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Wetlands do not save themselves: encouraging community involvement is vital

Wetlands do not save themselves: encouraging community involvement is vital

By Chris Walley, A Rocha

For over 30 years A Rocha has found itself working with wetlands in many countries: the Alvor Estuary in Portugal, the Vallée des Baux and the high-level wetlands of Domaine de Courmettes in France, the Aammiq Marshes in Lebanon to name but a few. What have we learnt about saving them?

The most important thing we have learnt is that wetlands do not save themselves: they need defending. They are vulnerable: sensitive to being polluted, drained and ending up as rubbish dumps or building sites. They are also commonly undervalued. This is hardly surprising; in the English language at least almost all the words commonly used for wetlands, swamp, bog, morass, quagmire, are regularly used as figures of speech for negative or difficult situations. Whereas any threat to a wood or a beach will automatically generate a defence by the public, a threat to a wetland is likely to be ignored.

Because of this combination of being vulnerable and undervalued we have learnt that encouraging community involvement is vital.  That involvement can come in three ways.

  1. Building awareness in the community
    Many wetlands are overlooked. It is often necessary to tell people (even those in authority) where they exist. It is also necessary to explain what their value is and to point out their vulnerability. Awareness building can involve making access paths, creating hides, producing educational literature, or encouraging school visits.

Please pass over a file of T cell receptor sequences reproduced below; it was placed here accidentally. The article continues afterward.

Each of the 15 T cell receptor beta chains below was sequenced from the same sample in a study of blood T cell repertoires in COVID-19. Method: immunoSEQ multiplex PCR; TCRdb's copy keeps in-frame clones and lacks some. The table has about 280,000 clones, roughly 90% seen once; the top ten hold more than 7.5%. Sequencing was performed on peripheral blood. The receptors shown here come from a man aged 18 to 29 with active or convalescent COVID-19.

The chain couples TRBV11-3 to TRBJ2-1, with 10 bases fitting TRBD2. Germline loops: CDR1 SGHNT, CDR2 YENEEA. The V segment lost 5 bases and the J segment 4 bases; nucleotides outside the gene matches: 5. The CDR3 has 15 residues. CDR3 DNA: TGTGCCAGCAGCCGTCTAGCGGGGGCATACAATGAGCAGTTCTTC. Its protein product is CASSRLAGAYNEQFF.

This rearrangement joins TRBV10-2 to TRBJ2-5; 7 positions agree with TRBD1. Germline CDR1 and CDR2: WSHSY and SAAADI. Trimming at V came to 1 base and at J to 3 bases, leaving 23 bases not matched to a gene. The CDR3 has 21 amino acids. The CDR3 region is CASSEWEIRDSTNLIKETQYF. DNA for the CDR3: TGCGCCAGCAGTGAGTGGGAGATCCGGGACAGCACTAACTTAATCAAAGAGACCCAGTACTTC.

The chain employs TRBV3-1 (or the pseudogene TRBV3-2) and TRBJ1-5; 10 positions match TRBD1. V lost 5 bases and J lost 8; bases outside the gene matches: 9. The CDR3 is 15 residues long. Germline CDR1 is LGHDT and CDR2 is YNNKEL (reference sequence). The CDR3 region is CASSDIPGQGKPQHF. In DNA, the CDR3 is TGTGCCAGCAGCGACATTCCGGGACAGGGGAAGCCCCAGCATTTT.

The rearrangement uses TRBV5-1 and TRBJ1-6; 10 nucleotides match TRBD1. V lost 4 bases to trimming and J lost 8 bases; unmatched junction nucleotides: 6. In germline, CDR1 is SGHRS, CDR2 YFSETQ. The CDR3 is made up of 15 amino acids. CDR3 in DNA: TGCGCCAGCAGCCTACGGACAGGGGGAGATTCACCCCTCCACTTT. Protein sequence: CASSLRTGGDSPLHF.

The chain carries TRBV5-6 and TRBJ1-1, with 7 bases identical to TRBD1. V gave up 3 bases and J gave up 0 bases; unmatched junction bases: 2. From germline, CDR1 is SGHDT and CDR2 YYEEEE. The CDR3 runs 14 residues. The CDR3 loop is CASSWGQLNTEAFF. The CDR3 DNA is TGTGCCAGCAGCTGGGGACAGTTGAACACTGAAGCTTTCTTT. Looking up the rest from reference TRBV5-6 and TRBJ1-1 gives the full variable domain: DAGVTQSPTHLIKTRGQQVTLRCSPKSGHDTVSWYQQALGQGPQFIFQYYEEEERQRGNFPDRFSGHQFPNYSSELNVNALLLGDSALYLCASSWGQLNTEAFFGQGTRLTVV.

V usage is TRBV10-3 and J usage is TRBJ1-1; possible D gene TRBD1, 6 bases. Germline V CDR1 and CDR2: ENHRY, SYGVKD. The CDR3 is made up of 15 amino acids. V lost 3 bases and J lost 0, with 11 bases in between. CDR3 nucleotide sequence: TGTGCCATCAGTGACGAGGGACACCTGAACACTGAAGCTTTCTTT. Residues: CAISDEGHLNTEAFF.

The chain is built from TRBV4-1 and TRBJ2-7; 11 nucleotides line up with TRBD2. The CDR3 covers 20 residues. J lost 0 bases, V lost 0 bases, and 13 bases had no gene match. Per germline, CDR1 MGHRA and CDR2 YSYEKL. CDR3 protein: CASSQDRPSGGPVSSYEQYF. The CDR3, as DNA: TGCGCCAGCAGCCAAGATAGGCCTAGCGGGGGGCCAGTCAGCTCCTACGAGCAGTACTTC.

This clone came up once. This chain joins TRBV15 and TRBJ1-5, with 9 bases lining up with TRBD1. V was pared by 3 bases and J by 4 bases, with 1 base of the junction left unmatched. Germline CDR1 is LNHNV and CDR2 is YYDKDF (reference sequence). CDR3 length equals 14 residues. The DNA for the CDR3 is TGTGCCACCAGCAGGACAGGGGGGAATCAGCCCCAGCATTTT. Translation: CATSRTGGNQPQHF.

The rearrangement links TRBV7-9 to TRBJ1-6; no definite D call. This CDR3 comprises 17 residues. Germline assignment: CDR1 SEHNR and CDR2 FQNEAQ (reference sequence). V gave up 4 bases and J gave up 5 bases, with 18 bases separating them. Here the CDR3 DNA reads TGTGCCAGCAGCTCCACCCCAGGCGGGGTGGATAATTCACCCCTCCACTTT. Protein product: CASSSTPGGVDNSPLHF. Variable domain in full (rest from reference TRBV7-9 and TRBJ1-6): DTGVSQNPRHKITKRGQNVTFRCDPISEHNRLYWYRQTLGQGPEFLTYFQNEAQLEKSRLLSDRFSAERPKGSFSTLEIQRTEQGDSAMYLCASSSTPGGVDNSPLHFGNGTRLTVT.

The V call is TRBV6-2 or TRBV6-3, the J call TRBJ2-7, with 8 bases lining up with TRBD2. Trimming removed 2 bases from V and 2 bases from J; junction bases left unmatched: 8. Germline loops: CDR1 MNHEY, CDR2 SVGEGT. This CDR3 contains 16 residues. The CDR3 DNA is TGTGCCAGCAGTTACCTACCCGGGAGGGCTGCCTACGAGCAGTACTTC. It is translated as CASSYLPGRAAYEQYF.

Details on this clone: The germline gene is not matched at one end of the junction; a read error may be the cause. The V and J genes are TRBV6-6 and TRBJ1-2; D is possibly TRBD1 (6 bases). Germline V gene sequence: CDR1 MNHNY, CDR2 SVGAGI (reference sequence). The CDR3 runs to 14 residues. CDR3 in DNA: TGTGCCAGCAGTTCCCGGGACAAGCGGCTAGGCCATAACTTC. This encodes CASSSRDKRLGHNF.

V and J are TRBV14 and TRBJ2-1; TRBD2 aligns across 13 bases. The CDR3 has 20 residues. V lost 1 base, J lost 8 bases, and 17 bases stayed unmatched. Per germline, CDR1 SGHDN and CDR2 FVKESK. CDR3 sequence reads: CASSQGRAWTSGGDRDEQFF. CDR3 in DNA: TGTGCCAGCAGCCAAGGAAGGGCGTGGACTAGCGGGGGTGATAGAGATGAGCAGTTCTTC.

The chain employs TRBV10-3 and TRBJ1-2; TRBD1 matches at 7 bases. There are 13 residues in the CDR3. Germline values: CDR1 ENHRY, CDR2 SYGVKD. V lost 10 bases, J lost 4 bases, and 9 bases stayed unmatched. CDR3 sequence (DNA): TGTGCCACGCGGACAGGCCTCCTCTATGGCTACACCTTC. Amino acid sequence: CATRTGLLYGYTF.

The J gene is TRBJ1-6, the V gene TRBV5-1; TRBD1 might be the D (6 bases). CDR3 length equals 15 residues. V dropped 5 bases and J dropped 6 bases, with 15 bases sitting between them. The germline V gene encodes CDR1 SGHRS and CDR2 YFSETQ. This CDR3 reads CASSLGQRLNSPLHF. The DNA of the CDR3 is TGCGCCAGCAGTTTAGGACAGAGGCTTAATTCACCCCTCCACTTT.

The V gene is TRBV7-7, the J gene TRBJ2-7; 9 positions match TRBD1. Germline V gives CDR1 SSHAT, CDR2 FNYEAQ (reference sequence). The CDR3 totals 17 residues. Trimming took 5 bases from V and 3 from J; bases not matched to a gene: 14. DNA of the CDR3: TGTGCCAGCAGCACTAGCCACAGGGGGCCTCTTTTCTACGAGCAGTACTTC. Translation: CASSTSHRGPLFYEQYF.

2. Building alliances with the community
    One piece of good news about wetlands is that there are actually a lot of people who have an investment in their preservation. Planners and administrators, not to mention water engineers, value wetlands for their ability to buffer heavy rain events and minimise flood risk. Their role in cleaning wastewater may also be an overlooked factor. One unlikely group to have recently raised their voices in favour of the preservation of wetlands are archaeologists, who have pointed out the fact that in the black and anoxic muds of wetlands tissues and fabrics can be preserved for millennia. Drain a wetland and oxygen enters with catastrophic impact on artefacts. As a Christian organisation A Rocha has been very much involved in mobilising church support: and in many parts of the world the church is more influential in shaping opinion than the local government!
    Defending a wetland is so much easier with more people and multiple voices involved. On their own conservationists may be inadequate to prevent threats to wetlands; but we are not on our own. We have allies: let’s make use of them.
  3. Building advocacy by the community
    In the preservation of wetlands there needs to be persistent, watchful and active advocacy. There needs to be a constant guard against a multitude of subtle but dangerous threats: perhaps some agricultural development upstream that will take out water and put in pesticides, a low publicity planning application for a new road or leisure development that will carve up a wetland, or the cancellation of some legislation preventing waste dumping.

Sooner or later however monitoring will not be enough. Action must be taken. So for instance with the Alvor Estuary in Portugal’s congested Algarve, A Rocha has successfully fought a decade-long battle against leisure development that would have badly impacted a Ramsar site.

Wetlands are valuable and never more so than at the time of climate change. Yet they do not save themselves: they need work!

Photo: Trapping of migratory swallows at roosting time in mist nets in the Vallée des Baux, France. The birds are ringed and released on the following day. © Chris Walley